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Build a Laser Cutter Fume Extractor
Well, at least the smoke from cutting off the smell is very bad and very harmful to breathing.
After trying several smoke extraction options, I found the ElectroCorp RSU filter back in 2002.
It\'s a bit expensive, I think I paid $1500, but the worst smoke extraction from the cut acrylic was also done well.
Fast forward 2013, I called ElectroCorp to buy replacement filters for my unit and found out that the original company was sold and is now run by another company.
The new company claims to offer the same replacement filter, but after nearly three months of back and forth with them, it turns out that their filter is no longer the same, the cost is higher and it doesn\'t look very robust.
Going through this challenging and frustrating process with them makes me think.
Take a closer look at how my old unit works and obviously I can easily build a similar unit so that I can use off-the-
Shelves and ready-made parts.
I think I will document the process so that someone else who uses a laser cutter can try to do so.
Depending on the supplies you place around the workshop, you should be able to build one of them for $400 to $450. Here\'s how. . .
I started doing jigs for my router.
If you have a circular cutting fixture, you can obviously skip this step.
We need to cut two inner rings and two outer rings, plus the top and bottom plates (
Please note that there is no 6 inch hole in the center of the bottom plate).
I cut the top and bottom plates out with a clamp saw.
Remember to bring all your safety gear!
I think it\'s easiest to do this now.
Just screw them on the substrate (
The one without holes).
The IThe goal is to eventually manufacture two cylinders, the setting of the inner outer ring is a little higher than the hepa filter, and the hepa filter is 12 \"high.
I started by cutting the strip 1/4 \"silk cloth 12\" wide.
I nailed this to the outside of the smaller inner ring and the inside of the larger outer ring so that the total height of each cylinder is 12-1/8\".
Then I lined the wire with fine window gauze.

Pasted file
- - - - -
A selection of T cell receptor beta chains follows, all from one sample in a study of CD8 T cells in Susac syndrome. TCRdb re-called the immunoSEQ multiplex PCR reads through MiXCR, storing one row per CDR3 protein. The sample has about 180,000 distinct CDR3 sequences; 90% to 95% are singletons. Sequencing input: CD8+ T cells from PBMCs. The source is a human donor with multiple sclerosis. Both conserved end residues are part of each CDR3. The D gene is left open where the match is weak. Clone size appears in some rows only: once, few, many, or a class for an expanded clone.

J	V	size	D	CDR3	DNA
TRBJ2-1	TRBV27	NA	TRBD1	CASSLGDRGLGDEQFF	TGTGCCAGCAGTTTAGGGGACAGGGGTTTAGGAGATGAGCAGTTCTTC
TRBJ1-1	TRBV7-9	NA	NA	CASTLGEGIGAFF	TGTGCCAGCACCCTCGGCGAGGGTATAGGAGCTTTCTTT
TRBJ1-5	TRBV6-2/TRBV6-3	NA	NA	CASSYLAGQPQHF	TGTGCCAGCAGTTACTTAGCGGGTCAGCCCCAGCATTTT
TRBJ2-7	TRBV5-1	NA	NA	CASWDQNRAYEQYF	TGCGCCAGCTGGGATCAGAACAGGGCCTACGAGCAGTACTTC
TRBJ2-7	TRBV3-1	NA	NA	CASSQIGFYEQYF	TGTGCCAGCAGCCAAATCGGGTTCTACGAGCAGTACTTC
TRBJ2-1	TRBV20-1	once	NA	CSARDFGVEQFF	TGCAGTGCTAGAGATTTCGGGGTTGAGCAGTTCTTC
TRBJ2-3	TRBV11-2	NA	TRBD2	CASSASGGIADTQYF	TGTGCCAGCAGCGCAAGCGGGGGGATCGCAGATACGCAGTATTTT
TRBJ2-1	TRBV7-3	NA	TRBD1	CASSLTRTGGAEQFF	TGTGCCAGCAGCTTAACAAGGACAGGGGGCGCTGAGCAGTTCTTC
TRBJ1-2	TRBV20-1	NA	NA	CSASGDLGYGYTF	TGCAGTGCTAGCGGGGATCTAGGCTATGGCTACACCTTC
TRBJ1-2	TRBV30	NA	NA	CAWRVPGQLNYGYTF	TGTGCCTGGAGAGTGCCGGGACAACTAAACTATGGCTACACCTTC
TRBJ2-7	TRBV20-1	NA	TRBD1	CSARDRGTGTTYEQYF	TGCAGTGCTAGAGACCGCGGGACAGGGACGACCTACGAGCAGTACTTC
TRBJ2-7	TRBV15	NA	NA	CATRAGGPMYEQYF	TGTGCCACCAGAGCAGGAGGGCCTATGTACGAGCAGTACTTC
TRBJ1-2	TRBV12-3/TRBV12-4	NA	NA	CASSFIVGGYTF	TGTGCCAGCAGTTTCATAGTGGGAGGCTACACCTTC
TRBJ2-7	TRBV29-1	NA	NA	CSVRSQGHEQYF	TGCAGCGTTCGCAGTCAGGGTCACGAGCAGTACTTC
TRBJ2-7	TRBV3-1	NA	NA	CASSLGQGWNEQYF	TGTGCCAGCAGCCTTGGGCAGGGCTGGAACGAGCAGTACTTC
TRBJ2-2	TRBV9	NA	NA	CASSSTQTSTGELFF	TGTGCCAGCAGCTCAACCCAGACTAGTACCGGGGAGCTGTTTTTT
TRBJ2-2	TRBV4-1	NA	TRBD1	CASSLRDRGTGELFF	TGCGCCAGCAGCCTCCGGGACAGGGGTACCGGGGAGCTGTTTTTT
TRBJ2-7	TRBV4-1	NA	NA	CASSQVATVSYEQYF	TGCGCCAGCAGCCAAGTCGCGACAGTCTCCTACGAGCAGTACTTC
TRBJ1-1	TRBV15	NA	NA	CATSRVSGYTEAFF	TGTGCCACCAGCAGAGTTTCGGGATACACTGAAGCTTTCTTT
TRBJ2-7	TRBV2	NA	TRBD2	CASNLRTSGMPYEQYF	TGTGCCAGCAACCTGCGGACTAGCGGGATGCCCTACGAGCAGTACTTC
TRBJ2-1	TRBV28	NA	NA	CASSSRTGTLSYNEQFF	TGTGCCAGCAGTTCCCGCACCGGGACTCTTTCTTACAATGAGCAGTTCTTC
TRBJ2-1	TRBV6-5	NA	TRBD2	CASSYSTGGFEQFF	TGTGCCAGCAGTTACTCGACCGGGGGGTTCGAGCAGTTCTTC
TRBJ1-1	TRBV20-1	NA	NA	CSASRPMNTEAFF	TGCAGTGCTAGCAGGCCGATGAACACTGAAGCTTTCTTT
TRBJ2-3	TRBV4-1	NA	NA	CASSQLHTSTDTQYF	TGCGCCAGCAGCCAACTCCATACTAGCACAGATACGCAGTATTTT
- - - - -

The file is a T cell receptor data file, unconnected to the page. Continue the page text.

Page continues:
I used a lot of staples because I wanted to make sure it didn\'t separate and there was no gap between the wood and the grid.
I drew a circle on the bottom plate so I knew where the inner cylinder was.
Then, I ran around the circle with the caulking beads and squeezed the cylinder in place.
I did the same with the external cylinder.
Carbon is like a potato bag.
I suggest you put it in the box for shipment as there is tiny carbon dust in the bag.
I just used a cup to fill up the space between the two grids.
It\'s a bit confusing, so I\'ll do it on the surface that you don\'t mind spilling a little carbon.
It\'s a good idea to put on the dust cover and gloves for this step.
Clean all carbon dust on the top edge of the inner outer ring.
Vacuum the center area.
Apply weather stripping to the inner outer ring.
I also added some weather stripping on the lower side of the top plate.
I cut a circle from the shelf liner and it is about the same size as the outer diameter of the hepa filter.
Then I put it in the center area so the hepa filter is on top and there is no smoke leak under it.
To avoid your frequent replacement of the hepa filter, there is a pre-
Filter the filter of \"big\" particles.
I cut an 11-for success-
3/4 \"silk cloth\" of 1/4 \"x 25\", rolled into a cylinder with overlapping ends of about 2.
Then I fixed it together with some tape wrapped around the top and bottom edges.
I cut the 1/4 \"Duck brand foam to fit inside the cylinder, and both layers of the 3 m Filtrete filter fit outside the cylinder.
A piece of gaffers tape holds the 3 m filter together.
Cutting cardboard with a laser is a breeze, but you can also cut it by hand.
Take a look at the DXF file in the attachment.
The baffle needs to be close to the pre-filter.
It should be easy to know how it fits together.
I used a little heat.
Make sure there is no leaking glue.
You may need to adjust the size slightly if your pre-
The size of the filter cartridge is slightly different.
I cut the rebar into 15 \"and tied everything together.
You will want to tighten all the bolts evenly to directly compress the weather stripping.
I cut off the male end of an old extension cord and connected it to the junction box of the fan.
I used a Romex clip to relieve the pressure.
Then I plug the extension cable into the variable speed router controller (
This is just a high current rheostat).
You can add an on/off switch, but I like to turn off the fan when cutting thin material like paper so it doesn\'t blow around.
My old unit has this blue fuzzy filter on the outside of the carbon filter (
See the picture at the beginning of this illustrated).
I never know why it\'s there because carbon is doing so well in removing smoke.
What can be filtered out?
Luckily, Soundgod06 posted a comment asking if I saw a carbon dust explosion when I opened the filter.
The answer is no, I don\'t see any dust but it makes me think. . .
Just because I can\'t see it doesn\'t mean it\'s not there. Ah ha!
That\'s why the blue fuzzy filter is there.
It can catch any carbon dust introduced by the blower.
It\'s simple to add, I just ordered a roll from McMaster for $19, cut it into a plate that fits the top and bottom, and press it in place.
I just overlapped the filter material at the end and hid the free end behind one of the screw bars.
It is very good there.
Plug it in and flip the switch!
It should be well painted in high school.
It\'s hard to say what the final CFM rating is, but it seems enough to evacuate my laser.
It is not guaranteed that this filter filters out 100% of harmful smoke, so please take the risk on your own.
So far, it works well for me.